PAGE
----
Gareth Cliff


Most of our many podcast listeners will tell you this – there’s something intimate, direct and profoundly real about a podcast, and it’s something you need to try out. All over the world, celebrities, influencers, former broadcasters, politicians and even complete amateurs are growing their own communities of loyal and engaged followers in what is essentially a kind of social medium that’s just a little bit more human. You can hear in someone’s tone of voice how passionate, sarcastic, gentle or enraged they are – in a way 140 characters could never reveal.

In the U.S., one third of all people over the age of 15 have listened to at least one podcast (Edison Research, 2015). Awareness of podcasting among Americans 12 years of age and older has more than doubled since 2006, when Nielsen measured it at 22%. Overall awareness of podcasting is increasing at a modest pace, with roughly half (49%) of Americans ages 12 and up aware of podcasting by early 2015 (Pew Research, 2015). In 2014, the podcast Serial broke all records when it became the fastest podcast ever to reach 5-million streams or downloads in iTunes.

In South Africa, has already established itself as Africa’s biggest podcaster, with 40 different shows (and counting) ranging across every topic, style, political leaning and interest. To date, CliffCentral has been heard in every single country bar three (Central African Republic, Borneo and Cuba), and just three months ago one of our listeners smuggled a downloaded podcast into North Korea on his iPhone, thereby taking us to places the Internet doesn’t even go.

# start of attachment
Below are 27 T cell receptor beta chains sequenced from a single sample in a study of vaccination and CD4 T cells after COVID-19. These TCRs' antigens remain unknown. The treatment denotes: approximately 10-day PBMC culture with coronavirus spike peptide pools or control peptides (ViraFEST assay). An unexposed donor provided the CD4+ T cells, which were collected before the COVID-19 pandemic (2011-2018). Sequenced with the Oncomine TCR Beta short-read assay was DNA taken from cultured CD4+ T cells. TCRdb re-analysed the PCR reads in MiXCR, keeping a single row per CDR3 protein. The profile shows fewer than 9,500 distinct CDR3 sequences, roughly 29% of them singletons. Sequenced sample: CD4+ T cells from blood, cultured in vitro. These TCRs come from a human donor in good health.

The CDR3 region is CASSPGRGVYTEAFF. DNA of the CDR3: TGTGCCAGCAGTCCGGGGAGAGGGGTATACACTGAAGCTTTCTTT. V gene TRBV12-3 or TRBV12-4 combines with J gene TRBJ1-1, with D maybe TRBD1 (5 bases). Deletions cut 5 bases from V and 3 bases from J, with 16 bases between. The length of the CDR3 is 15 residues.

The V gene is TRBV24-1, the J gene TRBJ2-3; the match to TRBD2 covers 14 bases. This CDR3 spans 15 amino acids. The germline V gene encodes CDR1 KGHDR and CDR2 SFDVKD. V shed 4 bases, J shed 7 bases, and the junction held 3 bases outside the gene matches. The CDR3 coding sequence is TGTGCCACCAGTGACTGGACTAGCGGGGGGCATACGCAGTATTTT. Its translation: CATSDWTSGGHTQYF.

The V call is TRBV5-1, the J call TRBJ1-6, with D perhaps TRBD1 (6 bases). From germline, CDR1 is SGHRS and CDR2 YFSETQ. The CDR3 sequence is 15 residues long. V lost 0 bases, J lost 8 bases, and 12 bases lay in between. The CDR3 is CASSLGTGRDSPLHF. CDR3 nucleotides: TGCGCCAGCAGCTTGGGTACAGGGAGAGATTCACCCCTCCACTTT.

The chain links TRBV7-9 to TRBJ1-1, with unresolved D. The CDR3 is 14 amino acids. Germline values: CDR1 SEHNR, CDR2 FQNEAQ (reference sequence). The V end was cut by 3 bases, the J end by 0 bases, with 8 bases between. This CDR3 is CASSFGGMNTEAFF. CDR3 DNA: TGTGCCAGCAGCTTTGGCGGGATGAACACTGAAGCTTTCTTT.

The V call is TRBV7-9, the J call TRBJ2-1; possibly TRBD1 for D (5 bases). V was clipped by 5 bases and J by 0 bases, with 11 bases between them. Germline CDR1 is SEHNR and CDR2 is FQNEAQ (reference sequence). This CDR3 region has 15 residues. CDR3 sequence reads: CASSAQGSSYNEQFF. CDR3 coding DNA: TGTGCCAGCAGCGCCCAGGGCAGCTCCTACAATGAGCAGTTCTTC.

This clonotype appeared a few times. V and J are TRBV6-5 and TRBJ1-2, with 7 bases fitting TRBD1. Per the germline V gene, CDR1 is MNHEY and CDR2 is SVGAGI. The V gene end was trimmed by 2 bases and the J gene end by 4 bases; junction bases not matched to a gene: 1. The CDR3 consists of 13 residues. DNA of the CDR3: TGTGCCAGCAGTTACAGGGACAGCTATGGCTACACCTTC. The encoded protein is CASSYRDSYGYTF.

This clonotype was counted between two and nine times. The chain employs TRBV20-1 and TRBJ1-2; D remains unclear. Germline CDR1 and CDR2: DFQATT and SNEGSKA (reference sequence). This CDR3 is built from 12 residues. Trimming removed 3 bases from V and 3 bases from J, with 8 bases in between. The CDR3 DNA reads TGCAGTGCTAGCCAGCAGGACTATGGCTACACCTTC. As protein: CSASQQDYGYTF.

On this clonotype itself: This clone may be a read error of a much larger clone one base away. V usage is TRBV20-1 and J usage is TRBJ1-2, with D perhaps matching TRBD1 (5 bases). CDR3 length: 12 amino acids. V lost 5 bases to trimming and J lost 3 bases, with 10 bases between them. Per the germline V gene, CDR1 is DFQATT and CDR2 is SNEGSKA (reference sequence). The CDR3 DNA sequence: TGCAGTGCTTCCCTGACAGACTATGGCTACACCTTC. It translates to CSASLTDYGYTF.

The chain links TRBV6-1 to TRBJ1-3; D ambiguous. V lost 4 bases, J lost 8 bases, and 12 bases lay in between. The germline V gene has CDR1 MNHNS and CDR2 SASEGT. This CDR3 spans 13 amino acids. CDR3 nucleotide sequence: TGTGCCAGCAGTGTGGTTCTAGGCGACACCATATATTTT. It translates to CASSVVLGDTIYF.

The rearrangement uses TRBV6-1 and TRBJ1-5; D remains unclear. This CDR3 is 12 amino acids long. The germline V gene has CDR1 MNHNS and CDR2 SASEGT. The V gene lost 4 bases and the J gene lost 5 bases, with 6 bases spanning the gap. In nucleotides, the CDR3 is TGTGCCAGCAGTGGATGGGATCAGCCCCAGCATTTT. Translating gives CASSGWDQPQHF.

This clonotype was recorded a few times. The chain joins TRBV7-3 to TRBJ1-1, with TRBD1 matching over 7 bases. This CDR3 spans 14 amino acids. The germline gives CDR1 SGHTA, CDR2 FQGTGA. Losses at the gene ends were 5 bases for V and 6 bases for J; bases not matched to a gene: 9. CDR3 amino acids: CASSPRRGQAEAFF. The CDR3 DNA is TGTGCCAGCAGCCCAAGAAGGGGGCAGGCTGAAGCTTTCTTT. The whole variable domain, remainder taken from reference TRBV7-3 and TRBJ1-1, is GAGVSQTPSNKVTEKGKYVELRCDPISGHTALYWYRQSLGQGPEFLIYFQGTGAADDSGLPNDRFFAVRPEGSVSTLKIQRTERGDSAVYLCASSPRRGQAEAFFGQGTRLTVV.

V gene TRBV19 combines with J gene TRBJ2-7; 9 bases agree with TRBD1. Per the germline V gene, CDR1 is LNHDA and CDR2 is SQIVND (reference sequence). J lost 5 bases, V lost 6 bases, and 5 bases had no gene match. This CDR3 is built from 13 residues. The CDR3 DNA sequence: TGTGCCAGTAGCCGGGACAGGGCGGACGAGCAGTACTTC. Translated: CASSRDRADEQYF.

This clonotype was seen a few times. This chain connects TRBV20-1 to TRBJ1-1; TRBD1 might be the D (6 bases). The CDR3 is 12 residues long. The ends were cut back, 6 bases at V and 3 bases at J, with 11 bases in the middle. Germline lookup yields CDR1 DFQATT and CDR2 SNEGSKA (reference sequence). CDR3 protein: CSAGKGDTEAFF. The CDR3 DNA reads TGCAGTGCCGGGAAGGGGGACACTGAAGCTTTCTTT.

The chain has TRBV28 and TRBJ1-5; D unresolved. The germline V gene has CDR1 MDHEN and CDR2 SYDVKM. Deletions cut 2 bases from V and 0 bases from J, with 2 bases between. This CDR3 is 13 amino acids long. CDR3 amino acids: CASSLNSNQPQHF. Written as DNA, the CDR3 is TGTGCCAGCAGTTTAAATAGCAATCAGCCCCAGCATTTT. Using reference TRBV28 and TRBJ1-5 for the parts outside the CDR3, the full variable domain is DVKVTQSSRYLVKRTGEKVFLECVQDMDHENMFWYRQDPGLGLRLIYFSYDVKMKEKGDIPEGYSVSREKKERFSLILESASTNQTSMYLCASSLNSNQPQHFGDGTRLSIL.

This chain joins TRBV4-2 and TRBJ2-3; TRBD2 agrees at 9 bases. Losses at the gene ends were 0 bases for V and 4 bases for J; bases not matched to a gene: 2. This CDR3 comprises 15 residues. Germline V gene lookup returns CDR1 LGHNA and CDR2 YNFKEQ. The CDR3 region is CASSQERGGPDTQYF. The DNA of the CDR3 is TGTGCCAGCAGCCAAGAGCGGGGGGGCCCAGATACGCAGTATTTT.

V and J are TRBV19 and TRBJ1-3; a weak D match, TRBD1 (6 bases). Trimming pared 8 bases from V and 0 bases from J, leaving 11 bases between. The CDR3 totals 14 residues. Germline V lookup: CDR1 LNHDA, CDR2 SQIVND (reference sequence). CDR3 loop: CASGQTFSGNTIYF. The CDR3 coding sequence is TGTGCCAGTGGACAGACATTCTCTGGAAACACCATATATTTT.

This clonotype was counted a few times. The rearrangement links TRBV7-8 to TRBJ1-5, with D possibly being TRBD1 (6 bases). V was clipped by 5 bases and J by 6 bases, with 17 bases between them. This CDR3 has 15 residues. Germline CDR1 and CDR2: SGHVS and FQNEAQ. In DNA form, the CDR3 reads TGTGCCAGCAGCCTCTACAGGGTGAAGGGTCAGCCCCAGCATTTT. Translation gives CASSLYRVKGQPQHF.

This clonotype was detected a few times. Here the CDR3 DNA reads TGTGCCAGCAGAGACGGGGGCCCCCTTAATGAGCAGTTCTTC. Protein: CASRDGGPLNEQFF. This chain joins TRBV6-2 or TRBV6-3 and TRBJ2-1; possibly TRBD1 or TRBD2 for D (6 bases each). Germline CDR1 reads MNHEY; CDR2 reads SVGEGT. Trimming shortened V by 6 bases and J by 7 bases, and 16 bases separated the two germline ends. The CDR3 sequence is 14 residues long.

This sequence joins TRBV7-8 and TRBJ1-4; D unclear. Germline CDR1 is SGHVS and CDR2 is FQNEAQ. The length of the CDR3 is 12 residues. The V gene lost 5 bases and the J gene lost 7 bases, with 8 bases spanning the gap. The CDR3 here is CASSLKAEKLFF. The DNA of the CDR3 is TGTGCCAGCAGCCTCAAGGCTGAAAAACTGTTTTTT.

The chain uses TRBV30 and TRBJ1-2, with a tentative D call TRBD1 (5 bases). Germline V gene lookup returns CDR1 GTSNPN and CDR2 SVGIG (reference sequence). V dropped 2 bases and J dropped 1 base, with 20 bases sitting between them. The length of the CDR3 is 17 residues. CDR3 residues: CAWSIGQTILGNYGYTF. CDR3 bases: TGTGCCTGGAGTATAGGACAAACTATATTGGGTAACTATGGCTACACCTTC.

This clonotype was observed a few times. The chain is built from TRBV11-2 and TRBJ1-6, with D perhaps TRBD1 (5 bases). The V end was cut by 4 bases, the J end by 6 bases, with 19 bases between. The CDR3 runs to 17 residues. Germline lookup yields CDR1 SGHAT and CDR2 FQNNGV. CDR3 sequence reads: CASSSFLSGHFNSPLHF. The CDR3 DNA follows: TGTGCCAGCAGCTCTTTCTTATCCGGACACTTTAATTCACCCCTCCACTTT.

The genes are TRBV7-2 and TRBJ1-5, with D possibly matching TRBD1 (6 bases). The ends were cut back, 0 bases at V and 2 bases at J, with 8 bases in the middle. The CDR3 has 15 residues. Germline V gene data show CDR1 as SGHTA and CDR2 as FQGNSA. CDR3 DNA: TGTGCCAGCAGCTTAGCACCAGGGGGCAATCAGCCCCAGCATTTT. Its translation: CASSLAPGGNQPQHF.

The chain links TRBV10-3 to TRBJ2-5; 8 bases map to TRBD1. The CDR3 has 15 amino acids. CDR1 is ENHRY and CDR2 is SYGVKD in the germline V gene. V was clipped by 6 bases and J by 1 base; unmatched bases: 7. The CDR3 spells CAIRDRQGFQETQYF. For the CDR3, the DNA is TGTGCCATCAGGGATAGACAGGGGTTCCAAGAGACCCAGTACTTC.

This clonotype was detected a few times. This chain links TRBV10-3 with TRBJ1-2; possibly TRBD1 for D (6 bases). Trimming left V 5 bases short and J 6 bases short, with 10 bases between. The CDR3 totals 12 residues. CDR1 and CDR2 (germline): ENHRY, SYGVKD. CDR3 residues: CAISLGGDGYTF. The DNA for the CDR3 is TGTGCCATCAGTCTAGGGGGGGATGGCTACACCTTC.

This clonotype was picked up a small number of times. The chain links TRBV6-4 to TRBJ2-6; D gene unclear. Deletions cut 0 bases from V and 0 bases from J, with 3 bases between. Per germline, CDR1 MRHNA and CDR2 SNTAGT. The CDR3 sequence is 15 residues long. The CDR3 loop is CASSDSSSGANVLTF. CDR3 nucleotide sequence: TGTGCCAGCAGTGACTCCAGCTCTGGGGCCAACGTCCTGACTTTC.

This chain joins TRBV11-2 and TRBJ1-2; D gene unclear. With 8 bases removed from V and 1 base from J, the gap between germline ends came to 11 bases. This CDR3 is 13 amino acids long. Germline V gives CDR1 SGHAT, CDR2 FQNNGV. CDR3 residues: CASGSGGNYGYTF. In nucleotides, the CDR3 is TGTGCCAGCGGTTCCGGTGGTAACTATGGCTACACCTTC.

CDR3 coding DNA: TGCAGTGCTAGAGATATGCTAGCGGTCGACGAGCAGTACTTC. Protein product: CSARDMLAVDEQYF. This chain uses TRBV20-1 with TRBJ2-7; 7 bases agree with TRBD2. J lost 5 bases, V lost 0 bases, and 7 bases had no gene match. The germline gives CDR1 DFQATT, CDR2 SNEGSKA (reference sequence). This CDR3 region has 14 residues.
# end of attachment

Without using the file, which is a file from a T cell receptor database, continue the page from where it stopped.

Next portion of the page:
My own show, along with CliffCentral’s Daily Maverick Show and Renegade Report, have been in the Top 10 podcasts in iTunes in South Africa since each of these shows started (The Gareth Cliff Show and Daily Maverick Show in May 2014, Renegade Report since early this year), every week without exception. This puts our podcasts in the rarified company of The Joe Rogan Experience, Tim Ferriss Show, TED Talks, Stuff You Should Know, This American Life and Freakanomics Radio, among others. While someone once commented that “anyone could have a podcast” (why would that be a bad thing?), it seems that the consistency and quality of each podcast is the factor that builds a loyal following.

Podcasting is still in its infancy in Africa, but with shows like The Ma(i)de Sessions on (a show where domestic workers share their stories about everything from what’s in the underwear drawer to what makes a decent wage), they’re taking the place of communal societies and unions and speaking to whole swathes of people who were never catered to in terms of content. These communities are only starting to grow, and with the inevitability of reductions in data cost, growing smartphone penetration and stagnation in traditional media, podcasts are set to become the medium of the future in Africa.

If you’re late to the podcast revolution, we won’t tell anybody – just hop on now and we’ll pretend you were there from the start. 😉



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The Podcast Revolution